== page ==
Her dream was to be the first female general manager of a casino in Saskatchewan. Then, when COVID hit in March 2020, she was laid off. In June, when the casinos re-opened, she found her job had been cut in a restructuring. The restructuring would have forced her back to the start of the organization after working there for almost nine years. Whitecalf refused.

Eventually, Whitecalf accepted a job with BATC. In June 2021, BATC offered a project to the directors, and she volunteered. SNC Lavalin offered ground penetrating radar services pro-bono because they were going to look for the missing kids at the Delmas and Battleford residential schools.

“This project kind of fell in my lap; I didn’t go looking for it. We just found each other, I guess,” Whitecalf said, who thinks that becoming the project manager for the initiative was more than a coincidence, proving that she was on the right path.

Before disturbing the possible graves, Whitecalf talked to BATC elders, and they told her a feast and pipe ceremony were required.

Trauma comes to light

“Searching for those kids, we realized what their traumas were, and I could relate them to my own childhood. I realized that those were my father’s traumas passed down to me. 

“When I was a young parent, I always said that my children wouldn’t see the trauma I saw. So, I raised my children differently. For instance, they never saw alcohol, there was no violence. I never hit my kids. I raised them with lots of hugs and lots of telling them that they were loved, which I didn’t get from my Dad. 

“He never talked about the residential school until my daughter was … 15, and they finally started talking about residential schools. My daughter asked me, ‘Mom, do you know any residential school survivors?’” And Whitecalf told her daughter that her grandfather was a survivor.

“I phoned up my dad, and I told him, ‘Nancy (her daughter) is doing a report on residential schools, and she was wondering if you would tell her your story.’ And he agreed. Me and three of my sisters heard his story.”

BATC’s Acahkos Awasisak - Star Children started searching for missing children when 215 bodies were found in a mass grave in British Columbia. The non-profit is a support group for all survivors of the Indian Residential School era and seeks to bring about education. Forty-four children lost their lives at the Delmas school, and their bodies were never located.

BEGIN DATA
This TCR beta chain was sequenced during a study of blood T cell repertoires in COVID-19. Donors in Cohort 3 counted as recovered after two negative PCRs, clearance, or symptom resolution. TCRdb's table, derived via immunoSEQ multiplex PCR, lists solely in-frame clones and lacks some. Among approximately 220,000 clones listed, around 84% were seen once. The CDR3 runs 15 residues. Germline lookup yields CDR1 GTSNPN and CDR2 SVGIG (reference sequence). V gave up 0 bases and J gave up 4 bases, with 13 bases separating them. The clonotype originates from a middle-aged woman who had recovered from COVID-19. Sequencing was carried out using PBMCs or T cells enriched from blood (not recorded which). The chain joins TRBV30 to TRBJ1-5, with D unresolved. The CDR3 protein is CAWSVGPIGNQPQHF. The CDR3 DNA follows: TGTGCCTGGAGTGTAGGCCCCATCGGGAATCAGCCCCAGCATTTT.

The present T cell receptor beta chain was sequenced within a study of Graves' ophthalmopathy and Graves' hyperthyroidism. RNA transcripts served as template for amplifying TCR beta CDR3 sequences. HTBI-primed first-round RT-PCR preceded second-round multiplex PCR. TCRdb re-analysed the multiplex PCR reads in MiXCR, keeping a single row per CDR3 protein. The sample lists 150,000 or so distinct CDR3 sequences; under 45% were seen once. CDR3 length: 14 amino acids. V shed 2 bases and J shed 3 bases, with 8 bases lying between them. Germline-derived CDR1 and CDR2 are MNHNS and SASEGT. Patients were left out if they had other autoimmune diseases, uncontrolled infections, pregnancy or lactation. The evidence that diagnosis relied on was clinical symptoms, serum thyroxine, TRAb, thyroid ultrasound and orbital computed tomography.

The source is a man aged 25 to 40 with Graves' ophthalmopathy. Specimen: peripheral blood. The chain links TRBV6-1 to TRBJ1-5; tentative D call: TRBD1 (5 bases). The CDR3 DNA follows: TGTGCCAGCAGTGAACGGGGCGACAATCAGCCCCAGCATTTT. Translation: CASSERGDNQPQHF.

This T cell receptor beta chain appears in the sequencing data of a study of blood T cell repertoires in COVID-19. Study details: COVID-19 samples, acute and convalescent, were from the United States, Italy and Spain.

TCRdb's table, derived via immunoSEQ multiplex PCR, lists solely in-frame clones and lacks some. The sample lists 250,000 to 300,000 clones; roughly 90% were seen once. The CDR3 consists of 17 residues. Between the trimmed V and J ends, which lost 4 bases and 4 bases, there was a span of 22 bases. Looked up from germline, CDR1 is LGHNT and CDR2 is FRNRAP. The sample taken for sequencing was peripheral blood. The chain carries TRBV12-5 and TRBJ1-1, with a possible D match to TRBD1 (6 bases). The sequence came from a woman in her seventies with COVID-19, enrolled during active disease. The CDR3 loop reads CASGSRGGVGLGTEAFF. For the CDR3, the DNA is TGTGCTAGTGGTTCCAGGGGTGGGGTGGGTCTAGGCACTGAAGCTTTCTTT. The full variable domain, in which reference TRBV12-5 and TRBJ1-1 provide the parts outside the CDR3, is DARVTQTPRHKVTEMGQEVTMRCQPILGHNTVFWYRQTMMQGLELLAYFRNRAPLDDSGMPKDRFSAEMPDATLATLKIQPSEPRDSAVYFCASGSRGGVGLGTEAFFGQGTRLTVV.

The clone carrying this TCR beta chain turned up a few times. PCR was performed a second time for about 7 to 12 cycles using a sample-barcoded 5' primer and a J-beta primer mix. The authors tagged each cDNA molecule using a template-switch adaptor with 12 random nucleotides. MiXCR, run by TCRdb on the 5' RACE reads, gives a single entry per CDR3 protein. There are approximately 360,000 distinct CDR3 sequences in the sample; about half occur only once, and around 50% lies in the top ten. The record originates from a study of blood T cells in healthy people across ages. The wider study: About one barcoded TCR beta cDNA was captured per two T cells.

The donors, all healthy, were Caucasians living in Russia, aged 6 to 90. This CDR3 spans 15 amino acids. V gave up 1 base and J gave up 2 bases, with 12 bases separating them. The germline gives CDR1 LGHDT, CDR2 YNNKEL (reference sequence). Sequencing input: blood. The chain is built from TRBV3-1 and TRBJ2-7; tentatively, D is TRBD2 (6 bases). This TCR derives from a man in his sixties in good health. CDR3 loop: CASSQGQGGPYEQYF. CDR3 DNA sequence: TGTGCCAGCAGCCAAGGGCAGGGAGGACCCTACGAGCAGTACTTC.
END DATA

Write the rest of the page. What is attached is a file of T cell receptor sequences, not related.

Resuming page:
“But where are they? Where did they bury them?” Whitecalf questions. The organization has reached out to the Ministry of Highways to see if bodies may be buried beneath the highway. The Ridge plans to do ground-penetrating radar searches for missing children at the Battlefords Industrial School in 2023.

Whitecalf isn’t sure finding the final resting place of the missing children from Delmas Residential School will change anything.

“I don’t think it will make that much of an impact because we’re already starting to heal. If we do find them, we need to find them, we need to know where they are and what happened to them.” 

Whitecalf has dreams of an interpretive centre where the school in Delmas used to stand before it burned in 1948. Whitecalf images an educational centre focused on reconciliation, education and contemplation.

“People will see it as they’re driving by, and they’ll know what it is. It actually happened and it’s sad. First Nations people are so resilient that they’re healing themselves, and healing the country through education.”

Whitecalf hopes people start acknowledging what happened and teaching it in the school system so everyone knows the truth. As she touched on the National Day for Truth and Reconciliation, she added that having so much communication and conversation between Indigenous and non-Indigenous leaders had never happened before. 

“It was historic.” 

The Star Children project will run for three years and is starting its second year. Whitecalf added she anticipates needing a contract extension because of the time-consuming research required. Research began in January and has taken up almost 40 per cent of their time. 

Speaking on the future of Canada and Saskatchewan, Whitecalf said, “There are people out there that don’t believe this, but I think those people, if they keep denying it, will have the Creator or God show them the truth. If people would accept what happened, heal with us, and grow with us, they won’t be as hurt.” 

Whitecalf believes education will aid reconciliation more than anything.

“It’s to educate the little ones. It’s to educate the little kids,” Whitecalf maintains that ignorance is learned alone, but truth is learned together.

“Education is the key.”